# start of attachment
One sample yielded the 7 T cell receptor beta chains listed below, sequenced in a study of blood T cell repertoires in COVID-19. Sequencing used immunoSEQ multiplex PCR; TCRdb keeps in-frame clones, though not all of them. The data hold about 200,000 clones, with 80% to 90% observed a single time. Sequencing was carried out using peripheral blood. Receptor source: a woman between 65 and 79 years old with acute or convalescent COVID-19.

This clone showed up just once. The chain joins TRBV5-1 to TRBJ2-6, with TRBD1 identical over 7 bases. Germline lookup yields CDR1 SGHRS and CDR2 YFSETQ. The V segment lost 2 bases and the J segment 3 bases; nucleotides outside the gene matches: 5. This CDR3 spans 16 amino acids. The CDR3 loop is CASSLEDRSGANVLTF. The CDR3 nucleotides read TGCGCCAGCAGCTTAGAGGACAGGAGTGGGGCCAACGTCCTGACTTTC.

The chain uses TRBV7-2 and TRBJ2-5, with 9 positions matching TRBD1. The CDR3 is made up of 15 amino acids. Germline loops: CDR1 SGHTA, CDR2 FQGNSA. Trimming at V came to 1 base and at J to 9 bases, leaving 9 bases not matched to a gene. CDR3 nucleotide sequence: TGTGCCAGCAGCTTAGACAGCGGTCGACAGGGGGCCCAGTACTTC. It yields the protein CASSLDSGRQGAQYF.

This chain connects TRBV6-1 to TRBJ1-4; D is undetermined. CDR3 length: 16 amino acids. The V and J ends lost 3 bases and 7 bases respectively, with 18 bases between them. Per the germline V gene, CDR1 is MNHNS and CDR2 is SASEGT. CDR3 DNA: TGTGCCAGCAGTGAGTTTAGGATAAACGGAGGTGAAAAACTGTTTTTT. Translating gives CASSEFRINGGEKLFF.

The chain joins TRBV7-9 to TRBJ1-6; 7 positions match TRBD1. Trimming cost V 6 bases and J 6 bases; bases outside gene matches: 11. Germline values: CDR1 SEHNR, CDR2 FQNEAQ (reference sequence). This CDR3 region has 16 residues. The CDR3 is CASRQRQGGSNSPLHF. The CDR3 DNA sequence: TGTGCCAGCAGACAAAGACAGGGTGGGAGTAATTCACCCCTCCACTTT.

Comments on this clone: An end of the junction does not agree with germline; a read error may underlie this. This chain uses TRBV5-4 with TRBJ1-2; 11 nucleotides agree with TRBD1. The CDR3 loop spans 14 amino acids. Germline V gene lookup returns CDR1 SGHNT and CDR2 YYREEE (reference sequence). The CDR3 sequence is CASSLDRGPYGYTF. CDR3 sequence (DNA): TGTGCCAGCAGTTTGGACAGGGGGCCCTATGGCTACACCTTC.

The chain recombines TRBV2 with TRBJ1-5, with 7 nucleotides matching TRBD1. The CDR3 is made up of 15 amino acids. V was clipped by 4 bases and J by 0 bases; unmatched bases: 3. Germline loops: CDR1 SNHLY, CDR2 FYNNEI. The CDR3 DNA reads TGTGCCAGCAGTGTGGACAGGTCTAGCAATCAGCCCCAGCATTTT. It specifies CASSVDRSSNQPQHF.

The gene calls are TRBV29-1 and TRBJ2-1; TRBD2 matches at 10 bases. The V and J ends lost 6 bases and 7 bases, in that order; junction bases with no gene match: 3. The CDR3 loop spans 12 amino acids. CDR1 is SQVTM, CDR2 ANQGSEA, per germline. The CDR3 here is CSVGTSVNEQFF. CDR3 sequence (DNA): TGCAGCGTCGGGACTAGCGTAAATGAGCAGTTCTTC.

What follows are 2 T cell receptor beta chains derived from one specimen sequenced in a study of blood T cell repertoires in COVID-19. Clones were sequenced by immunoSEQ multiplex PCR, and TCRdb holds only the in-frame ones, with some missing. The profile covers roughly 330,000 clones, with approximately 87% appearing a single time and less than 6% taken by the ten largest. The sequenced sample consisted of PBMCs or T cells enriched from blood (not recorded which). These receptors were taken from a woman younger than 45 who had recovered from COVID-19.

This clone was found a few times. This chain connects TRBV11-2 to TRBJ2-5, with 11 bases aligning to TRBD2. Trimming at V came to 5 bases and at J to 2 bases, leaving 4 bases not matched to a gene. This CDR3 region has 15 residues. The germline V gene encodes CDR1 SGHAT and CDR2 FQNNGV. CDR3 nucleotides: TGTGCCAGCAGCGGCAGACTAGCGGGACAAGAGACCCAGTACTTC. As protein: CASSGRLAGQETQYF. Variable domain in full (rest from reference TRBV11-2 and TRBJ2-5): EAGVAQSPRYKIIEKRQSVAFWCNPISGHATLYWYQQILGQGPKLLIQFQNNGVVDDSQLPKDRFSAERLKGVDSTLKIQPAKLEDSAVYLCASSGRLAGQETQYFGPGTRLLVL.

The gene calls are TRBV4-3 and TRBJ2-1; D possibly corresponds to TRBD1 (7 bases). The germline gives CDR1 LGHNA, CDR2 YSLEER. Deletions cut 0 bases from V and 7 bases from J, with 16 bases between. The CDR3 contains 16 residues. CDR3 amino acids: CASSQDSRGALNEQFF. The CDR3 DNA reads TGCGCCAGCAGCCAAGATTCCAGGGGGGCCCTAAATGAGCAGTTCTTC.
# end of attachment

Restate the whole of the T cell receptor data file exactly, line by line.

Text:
One sample yielded the 7 T cell receptor beta chains listed below, sequenced in a study of blood T cell repertoires in COVID-19. Sequencing used immunoSEQ multiplex PCR; TCRdb keeps in-frame clones, though not all of them. The data hold about 200,000 clones, with 80% to 90% observed a single time. Sequencing was carried out using peripheral blood. Receptor source: a woman between 65 and 79 years old with acute or convalescent COVID-19.

This clone showed up just once. The chain joins TRBV5-1 to TRBJ2-6, with TRBD1 identical over 7 bases. Germline lookup yields CDR1 SGHRS and CDR2 YFSETQ. The V segment lost 2 bases and the J segment 3 bases; nucleotides outside the gene matches: 5. This CDR3 spans 16 amino acids. The CDR3 loop is CASSLEDRSGANVLTF. The CDR3 nucleotides read TGCGCCAGCAGCTTAGAGGACAGGAGTGGGGCCAACGTCCTGACTTTC.

The chain uses TRBV7-2 and TRBJ2-5, with 9 positions matching TRBD1. The CDR3 is made up of 15 amino acids. Germline loops: CDR1 SGHTA, CDR2 FQGNSA. Trimming at V came to 1 base and at J to 9 bases, leaving 9 bases not matched to a gene. CDR3 nucleotide sequence: TGTGCCAGCAGCTTAGACAGCGGTCGACAGGGGGCCCAGTACTTC. It yields the protein CASSLDSGRQGAQYF.

This chain connects TRBV6-1 to TRBJ1-4; D is undetermined. CDR3 length: 16 amino acids. The V and J ends lost 3 bases and 7 bases respectively, with 18 bases between them. Per the germline V gene, CDR1 is MNHNS and CDR2 is SASEGT. CDR3 DNA: TGTGCCAGCAGTGAGTTTAGGATAAACGGAGGTGAAAAACTGTTTTTT. Translating gives CASSEFRINGGEKLFF.

The chain joins TRBV7-9 to TRBJ1-6; 7 positions match TRBD1. Trimming cost V 6 bases and J 6 bases; bases outside gene matches: 11. Germline values: CDR1 SEHNR, CDR2 FQNEAQ (reference sequence). This CDR3 region has 16 residues. The CDR3 is CASRQRQGGSNSPLHF. The CDR3 DNA sequence: TGTGCCAGCAGACAAAGACAGGGTGGGAGTAATTCACCCCTCCACTTT.

Comments on this clone: An end of the junction does not agree with germline; a read error may underlie this. This chain uses TRBV5-4 with TRBJ1-2; 11 nucleotides agree with TRBD1. The CDR3 loop spans 14 amino acids. Germline V gene lookup returns CDR1 SGHNT and CDR2 YYREEE (reference sequence). The CDR3 sequence is CASSLDRGPYGYTF. CDR3 sequence (DNA): TGTGCCAGCAGTTTGGACAGGGGGCCCTATGGCTACACCTTC.

The chain recombines TRBV2 with TRBJ1-5, with 7 nucleotides matching TRBD1. The CDR3 is made up of 15 amino acids. V was clipped by 4 bases and J by 0 bases; unmatched bases: 3. Germline loops: CDR1 SNHLY, CDR2 FYNNEI. The CDR3 DNA reads TGTGCCAGCAGTGTGGACAGGTCTAGCAATCAGCCCCAGCATTTT. It specifies CASSVDRSSNQPQHF.

The gene calls are TRBV29-1 and TRBJ2-1; TRBD2 matches at 10 bases. The V and J ends lost 6 bases and 7 bases, in that order; junction bases with no gene match: 3. The CDR3 loop spans 12 amino acids. CDR1 is SQVTM, CDR2 ANQGSEA, per germline. The CDR3 here is CSVGTSVNEQFF. CDR3 sequence (DNA): TGCAGCGTCGGGACTAGCGTAAATGAGCAGTTCTTC.

What follows are 2 T cell receptor beta chains derived from one specimen sequenced in a study of blood T cell repertoires in COVID-19. Clones were sequenced by immunoSEQ multiplex PCR, and TCRdb holds only the in-frame ones, with some missing. The profile covers roughly 330,000 clones, with approximately 87% appearing a single time and less than 6% taken by the ten largest. The sequenced sample consisted of PBMCs or T cells enriched from blood (not recorded which). These receptors were taken from a woman younger than 45 who had recovered from COVID-19.

This clone was found a few times. This chain connects TRBV11-2 to TRBJ2-5, with 11 bases aligning to TRBD2. Trimming at V came to 5 bases and at J to 2 bases, leaving 4 bases not matched to a gene. This CDR3 region has 15 residues. The germline V gene encodes CDR1 SGHAT and CDR2 FQNNGV. CDR3 nucleotides: TGTGCCAGCAGCGGCAGACTAGCGGGACAAGAGACCCAGTACTTC. As protein: CASSGRLAGQETQYF. Variable domain in full (rest from reference TRBV11-2 and TRBJ2-5): EAGVAQSPRYKIIEKRQSVAFWCNPISGHATLYWYQQILGQGPKLLIQFQNNGVVDDSQLPKDRFSAERLKGVDSTLKIQPAKLEDSAVYLCASSGRLAGQETQYFGPGTRLLVL.

The gene calls are TRBV4-3 and TRBJ2-1; D possibly corresponds to TRBD1 (7 bases). The germline gives CDR1 LGHNA, CDR2 YSLEER. Deletions cut 0 bases from V and 7 bases from J, with 16 bases between. The CDR3 contains 16 residues. CDR3 amino acids: CASSQDSRGALNEQFF. The CDR3 DNA reads TGCGCCAGCAGCCAAGATTCCAGGGGGGCCCTAAATGAGCAGTTCTTC.